The Magic of Metaphor

by Harmony Button

“As it becomes easier to think metaphorically, we begin to see more metaphors around us; and the more metaphors we see, the more bridges we have access to, inviting our connection to other people, to other perspectives, and to other possible outcomes.”
— Karen Hering

The Thinking:

The problem with discussing writing across the curriculum is that we as teachers don’t often spend a lot of time thinking, let alone writing, outside of our own specific disciplines. Luckily, our students are often more adept at thinking in multiple disciplines over the course of the day — they have to be, seeing as this kind of multi-faceted educational experience is at the heart of the liberal arts education. When the bell rings, they have to shift gears: physics to poetry, geometry to geo bee.

As a result, our students are ready, able, and in some cases, even downright eager to draw connections between their various class experiences. We all know that it is that sense of the inter-connectedness of things that actually makes us feel as if our education has broken through the borders of the classroom and entered into our understanding of life, the universe, and everything. And yet, sometimes, locked away in our own little disciplines, we forget how to actively foster that feeling in our students.

If you are looking for a way to help your students make these kind of cross-disciplinary connections, you can encourage them to use figurative associations to explore the relationships between their various studies. Try this simple form to encourage students to think metaphorically about their educational experiences: _______________ is like _____________ because _________________.

The Practice:

Figurative associations (like metaphors and similes) draw comparisons between two things, and they often require the author to think about analogies of structure in order to show how the two things are related. Metaphors are most often used to explain, clarify, or give further insight into the nature of one of the things. For example, if I told you that Parent Teacher Conferences are just like a trip to Disney World, I would rely on your knowledge of Disney World in order to clarify my description of PT Conferences.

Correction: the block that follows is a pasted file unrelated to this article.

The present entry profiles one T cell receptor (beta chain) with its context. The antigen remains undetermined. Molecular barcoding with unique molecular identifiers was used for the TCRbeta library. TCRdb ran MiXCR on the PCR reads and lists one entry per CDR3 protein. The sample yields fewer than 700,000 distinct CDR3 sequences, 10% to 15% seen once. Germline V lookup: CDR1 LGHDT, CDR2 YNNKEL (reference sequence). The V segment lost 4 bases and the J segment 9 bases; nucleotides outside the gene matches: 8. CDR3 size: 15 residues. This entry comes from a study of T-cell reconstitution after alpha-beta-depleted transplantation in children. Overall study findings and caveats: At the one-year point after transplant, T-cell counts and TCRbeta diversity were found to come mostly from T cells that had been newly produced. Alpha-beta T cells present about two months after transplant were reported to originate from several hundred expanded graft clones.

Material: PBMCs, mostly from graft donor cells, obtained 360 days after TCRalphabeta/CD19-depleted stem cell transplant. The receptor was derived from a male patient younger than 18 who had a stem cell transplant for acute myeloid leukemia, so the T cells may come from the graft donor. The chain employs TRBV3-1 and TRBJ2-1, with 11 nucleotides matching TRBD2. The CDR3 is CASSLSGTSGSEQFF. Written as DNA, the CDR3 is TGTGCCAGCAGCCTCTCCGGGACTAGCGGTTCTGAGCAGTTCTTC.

The beauty of metaphor is that it is subjective: insert your opinion of Disney World here, and the above comparison becomes tailored to your particular experience. It is this subjective (and occasionally reductionist) nature of metaphor and analogy that makes them tricky — they can be misleading, and they can be manipulative, but they can also make things “click” for students who need help developing mental schema: figurative comparisons give students some basic mental rafters around which they can build the architecture of their thought.

The hardest thing about creating a figurative comparison is letting go of the literal connections between the two subjects. For example, as a PE teacher teaching basketball, if you ask your students to compare basketball to physics, you’re going to get a lot of kids who will try to tell you how to measure projectile motion, given the gravitation constant and (etc). This isn’t really a figurative connection. This is an example of using one discipline to talk about another one, and while the physics of basketball would be a fascinating topic, that’s not really what you’re asking them to describe. Instead, try asking your students to compare the experience of playing basketball with the experience of studying physics. An example would be to say, “playing basketball is like studying physics because both require an awareness of multiple forces, the combinations of which are difficult — but not impossible — to predict.” The point is, you don’t have to know anything about physics in order to give your basketball players the opportunity to create the analogy.

The Habit

Students are already primed to see connections between disciplines, and they get pretty excited when there is a cross-over in curricular content or theme. Giving them the opportunity to describe your subject matter in the language of another discipline can be a way of building a bridge from something they know (or feel confident talking about) to something they are only starting to explore. Inviting students to create figurative connections between disciplines is also just a really interesting way for you as teacher to see your own curriculum echoed back through the eyes of unfamiliar experience, which can be as enriching for you as it is for your students. The more versatile students become in their ability to see structural associations across disciplines, the more they will see their own education as honing the tool of the mind for all future ventures, instead of the filling of a brain-bucket with information.

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